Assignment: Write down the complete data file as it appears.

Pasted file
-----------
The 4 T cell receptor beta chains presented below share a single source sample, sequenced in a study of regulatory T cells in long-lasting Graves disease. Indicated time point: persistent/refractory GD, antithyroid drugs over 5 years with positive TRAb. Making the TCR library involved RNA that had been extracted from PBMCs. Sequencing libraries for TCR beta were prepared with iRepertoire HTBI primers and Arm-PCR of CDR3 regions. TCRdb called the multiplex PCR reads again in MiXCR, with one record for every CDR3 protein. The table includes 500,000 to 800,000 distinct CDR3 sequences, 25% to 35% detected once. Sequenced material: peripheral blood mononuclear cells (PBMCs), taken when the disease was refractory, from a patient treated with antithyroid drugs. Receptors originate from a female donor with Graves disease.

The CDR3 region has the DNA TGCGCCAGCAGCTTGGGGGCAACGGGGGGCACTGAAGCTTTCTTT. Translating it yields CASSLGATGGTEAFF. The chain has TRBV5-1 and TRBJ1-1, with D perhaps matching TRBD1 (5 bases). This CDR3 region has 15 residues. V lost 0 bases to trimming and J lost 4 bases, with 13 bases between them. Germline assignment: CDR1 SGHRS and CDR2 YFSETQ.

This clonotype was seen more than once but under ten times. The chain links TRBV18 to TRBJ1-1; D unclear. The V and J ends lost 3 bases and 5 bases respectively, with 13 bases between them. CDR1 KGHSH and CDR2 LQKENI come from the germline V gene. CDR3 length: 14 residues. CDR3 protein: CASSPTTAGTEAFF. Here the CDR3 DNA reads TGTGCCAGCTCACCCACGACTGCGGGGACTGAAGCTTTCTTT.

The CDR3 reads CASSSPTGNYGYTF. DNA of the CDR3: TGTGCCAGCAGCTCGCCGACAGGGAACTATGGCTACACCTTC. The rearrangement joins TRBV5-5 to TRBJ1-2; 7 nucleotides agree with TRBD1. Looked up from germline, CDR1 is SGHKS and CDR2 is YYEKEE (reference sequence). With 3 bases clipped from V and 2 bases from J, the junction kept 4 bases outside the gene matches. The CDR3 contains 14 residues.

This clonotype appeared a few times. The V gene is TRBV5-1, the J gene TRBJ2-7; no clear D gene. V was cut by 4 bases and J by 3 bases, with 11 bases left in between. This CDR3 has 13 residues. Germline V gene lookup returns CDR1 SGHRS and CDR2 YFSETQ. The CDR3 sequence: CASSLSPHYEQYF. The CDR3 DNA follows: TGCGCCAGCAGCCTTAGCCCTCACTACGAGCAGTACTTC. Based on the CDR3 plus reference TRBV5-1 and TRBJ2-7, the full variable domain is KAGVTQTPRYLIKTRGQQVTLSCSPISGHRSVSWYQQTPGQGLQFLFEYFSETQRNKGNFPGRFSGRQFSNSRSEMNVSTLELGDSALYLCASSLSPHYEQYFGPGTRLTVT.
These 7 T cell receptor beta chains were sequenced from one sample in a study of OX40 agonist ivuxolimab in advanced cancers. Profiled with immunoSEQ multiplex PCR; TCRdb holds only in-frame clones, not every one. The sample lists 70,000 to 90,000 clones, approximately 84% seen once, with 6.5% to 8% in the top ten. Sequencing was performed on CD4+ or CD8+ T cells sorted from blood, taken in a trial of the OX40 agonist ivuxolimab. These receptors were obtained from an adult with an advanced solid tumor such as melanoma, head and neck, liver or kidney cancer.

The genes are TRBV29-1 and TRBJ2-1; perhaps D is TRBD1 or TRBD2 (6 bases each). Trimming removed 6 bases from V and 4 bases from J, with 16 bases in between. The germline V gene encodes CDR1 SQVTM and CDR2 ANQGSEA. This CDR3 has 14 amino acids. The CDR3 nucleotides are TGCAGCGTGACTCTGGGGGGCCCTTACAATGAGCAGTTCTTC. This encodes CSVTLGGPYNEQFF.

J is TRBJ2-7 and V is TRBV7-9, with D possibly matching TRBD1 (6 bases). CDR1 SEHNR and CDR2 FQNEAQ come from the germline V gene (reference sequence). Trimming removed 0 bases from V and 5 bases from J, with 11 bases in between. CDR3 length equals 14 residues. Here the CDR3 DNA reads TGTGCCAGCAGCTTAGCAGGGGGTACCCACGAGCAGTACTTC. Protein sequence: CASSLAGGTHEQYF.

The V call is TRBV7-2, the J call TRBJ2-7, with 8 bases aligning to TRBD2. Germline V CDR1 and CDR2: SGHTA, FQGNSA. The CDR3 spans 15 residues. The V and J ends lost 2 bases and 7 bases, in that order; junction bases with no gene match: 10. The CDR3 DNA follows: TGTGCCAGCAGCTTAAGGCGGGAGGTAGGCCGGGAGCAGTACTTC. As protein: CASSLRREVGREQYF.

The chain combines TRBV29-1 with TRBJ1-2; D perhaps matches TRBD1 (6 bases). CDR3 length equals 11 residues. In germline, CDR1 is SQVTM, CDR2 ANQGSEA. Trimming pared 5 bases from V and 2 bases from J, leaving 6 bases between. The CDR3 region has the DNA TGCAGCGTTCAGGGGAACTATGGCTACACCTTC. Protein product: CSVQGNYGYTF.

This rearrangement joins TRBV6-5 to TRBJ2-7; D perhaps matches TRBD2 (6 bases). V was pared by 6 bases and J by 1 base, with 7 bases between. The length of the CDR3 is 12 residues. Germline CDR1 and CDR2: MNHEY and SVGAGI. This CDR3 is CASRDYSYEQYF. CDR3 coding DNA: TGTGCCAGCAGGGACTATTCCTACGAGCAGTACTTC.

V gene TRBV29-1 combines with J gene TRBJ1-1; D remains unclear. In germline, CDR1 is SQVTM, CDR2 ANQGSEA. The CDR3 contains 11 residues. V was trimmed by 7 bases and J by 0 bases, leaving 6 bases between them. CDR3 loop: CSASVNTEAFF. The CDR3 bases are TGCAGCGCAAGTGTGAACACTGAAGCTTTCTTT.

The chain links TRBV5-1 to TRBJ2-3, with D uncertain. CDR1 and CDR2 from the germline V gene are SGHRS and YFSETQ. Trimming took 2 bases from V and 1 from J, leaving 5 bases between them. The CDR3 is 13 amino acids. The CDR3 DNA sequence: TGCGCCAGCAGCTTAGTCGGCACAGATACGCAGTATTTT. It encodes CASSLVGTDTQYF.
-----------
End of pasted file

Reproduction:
The 4 T cell receptor beta chains presented below share a single source sample, sequenced in a study of regulatory T cells in long-lasting Graves disease. Indicated time point: persistent/refractory GD, antithyroid drugs over 5 years with positive TRAb. Making the TCR library involved RNA that had been extracted from PBMCs. Sequencing libraries for TCR beta were prepared with iRepertoire HTBI primers and Arm-PCR of CDR3 regions. TCRdb called the multiplex PCR reads again in MiXCR, with one record for every CDR3 protein. The table includes 500,000 to 800,000 distinct CDR3 sequences, 25% to 35% detected once. Sequenced material: peripheral blood mononuclear cells (PBMCs), taken when the disease was refractory, from a patient treated with antithyroid drugs. Receptors originate from a female donor with Graves disease.

The CDR3 region has the DNA TGCGCCAGCAGCTTGGGGGCAACGGGGGGCACTGAAGCTTTCTTT. Translating it yields CASSLGATGGTEAFF. The chain has TRBV5-1 and TRBJ1-1, with D perhaps matching TRBD1 (5 bases). This CDR3 region has 15 residues. V lost 0 bases to trimming and J lost 4 bases, with 13 bases between them. Germline assignment: CDR1 SGHRS and CDR2 YFSETQ.

This clonotype was seen more than once but under ten times. The chain links TRBV18 to TRBJ1-1; D unclear. The V and J ends lost 3 bases and 5 bases respectively, with 13 bases between them. CDR1 KGHSH and CDR2 LQKENI come from the germline V gene. CDR3 length: 14 residues. CDR3 protein: CASSPTTAGTEAFF. Here the CDR3 DNA reads TGTGCCAGCTCACCCACGACTGCGGGGACTGAAGCTTTCTTT.

The CDR3 reads CASSSPTGNYGYTF. DNA of the CDR3: TGTGCCAGCAGCTCGCCGACAGGGAACTATGGCTACACCTTC. The rearrangement joins TRBV5-5 to TRBJ1-2; 7 nucleotides agree with TRBD1. Looked up from germline, CDR1 is SGHKS and CDR2 is YYEKEE (reference sequence). With 3 bases clipped from V and 2 bases from J, the junction kept 4 bases outside the gene matches. The CDR3 contains 14 residues.

This clonotype appeared a few times. The V gene is TRBV5-1, the J gene TRBJ2-7; no clear D gene. V was cut by 4 bases and J by 3 bases, with 11 bases left in between. This CDR3 has 13 residues. Germline V gene lookup returns CDR1 SGHRS and CDR2 YFSETQ. The CDR3 sequence: CASSLSPHYEQYF. The CDR3 DNA follows: TGCGCCAGCAGCCTTAGCCCTCACTACGAGCAGTACTTC. Based on the CDR3 plus reference TRBV5-1 and TRBJ2-7, the full variable domain is KAGVTQTPRYLIKTRGQQVTLSCSPISGHRSVSWYQQTPGQGLQFLFEYFSETQRNKGNFPGRFSGRQFSNSRSEMNVSTLELGDSALYLCASSLSPHYEQYFGPGTRLTVT.
These 7 T cell receptor beta chains were sequenced from one sample in a study of OX40 agonist ivuxolimab in advanced cancers. Profiled with immunoSEQ multiplex PCR; TCRdb holds only in-frame clones, not every one. The sample lists 70,000 to 90,000 clones, approximately 84% seen once, with 6.5% to 8% in the top ten. Sequencing was performed on CD4+ or CD8+ T cells sorted from blood, taken in a trial of the OX40 agonist ivuxolimab. These receptors were obtained from an adult with an advanced solid tumor such as melanoma, head and neck, liver or kidney cancer.

The genes are TRBV29-1 and TRBJ2-1; perhaps D is TRBD1 or TRBD2 (6 bases each). Trimming removed 6 bases from V and 4 bases from J, with 16 bases in between. The germline V gene encodes CDR1 SQVTM and CDR2 ANQGSEA. This CDR3 has 14 amino acids. The CDR3 nucleotides are TGCAGCGTGACTCTGGGGGGCCCTTACAATGAGCAGTTCTTC. This encodes CSVTLGGPYNEQFF.

J is TRBJ2-7 and V is TRBV7-9, with D possibly matching TRBD1 (6 bases). CDR1 SEHNR and CDR2 FQNEAQ come from the germline V gene (reference sequence). Trimming removed 0 bases from V and 5 bases from J, with 11 bases in between. CDR3 length equals 14 residues. Here the CDR3 DNA reads TGTGCCAGCAGCTTAGCAGGGGGTACCCACGAGCAGTACTTC. Protein sequence: CASSLAGGTHEQYF.

The V call is TRBV7-2, the J call TRBJ2-7, with 8 bases aligning to TRBD2. Germline V CDR1 and CDR2: SGHTA, FQGNSA. The CDR3 spans 15 residues. The V and J ends lost 2 bases and 7 bases, in that order; junction bases with no gene match: 10. The CDR3 DNA follows: TGTGCCAGCAGCTTAAGGCGGGAGGTAGGCCGGGAGCAGTACTTC. As protein: CASSLRREVGREQYF.

The chain combines TRBV29-1 with TRBJ1-2; D perhaps matches TRBD1 (6 bases). CDR3 length equals 11 residues. In germline, CDR1 is SQVTM, CDR2 ANQGSEA. Trimming pared 5 bases from V and 2 bases from J, leaving 6 bases between. The CDR3 region has the DNA TGCAGCGTTCAGGGGAACTATGGCTACACCTTC. Protein product: CSVQGNYGYTF.

This rearrangement joins TRBV6-5 to TRBJ2-7; D perhaps matches TRBD2 (6 bases). V was pared by 6 bases and J by 1 base, with 7 bases between. The length of the CDR3 is 12 residues. Germline CDR1 and CDR2: MNHEY and SVGAGI. This CDR3 is CASRDYSYEQYF. CDR3 coding DNA: TGTGCCAGCAGGGACTATTCCTACGAGCAGTACTTC.

V gene TRBV29-1 combines with J gene TRBJ1-1; D remains unclear. In germline, CDR1 is SQVTM, CDR2 ANQGSEA. The CDR3 contains 11 residues. V was trimmed by 7 bases and J by 0 bases, leaving 6 bases between them. CDR3 loop: CSASVNTEAFF. The CDR3 bases are TGCAGCGCAAGTGTGAACACTGAAGCTTTCTTT.

The chain links TRBV5-1 to TRBJ2-3, with D uncertain. CDR1 and CDR2 from the germline V gene are SGHRS and YFSETQ. Trimming took 2 bases from V and 1 from J, leaving 5 bases between them. The CDR3 is 13 amino acids. The CDR3 DNA sequence: TGCGCCAGCAGCTTAGTCGGCACAGATACGCAGTATTTT. It encodes CASSLVGTDTQYF.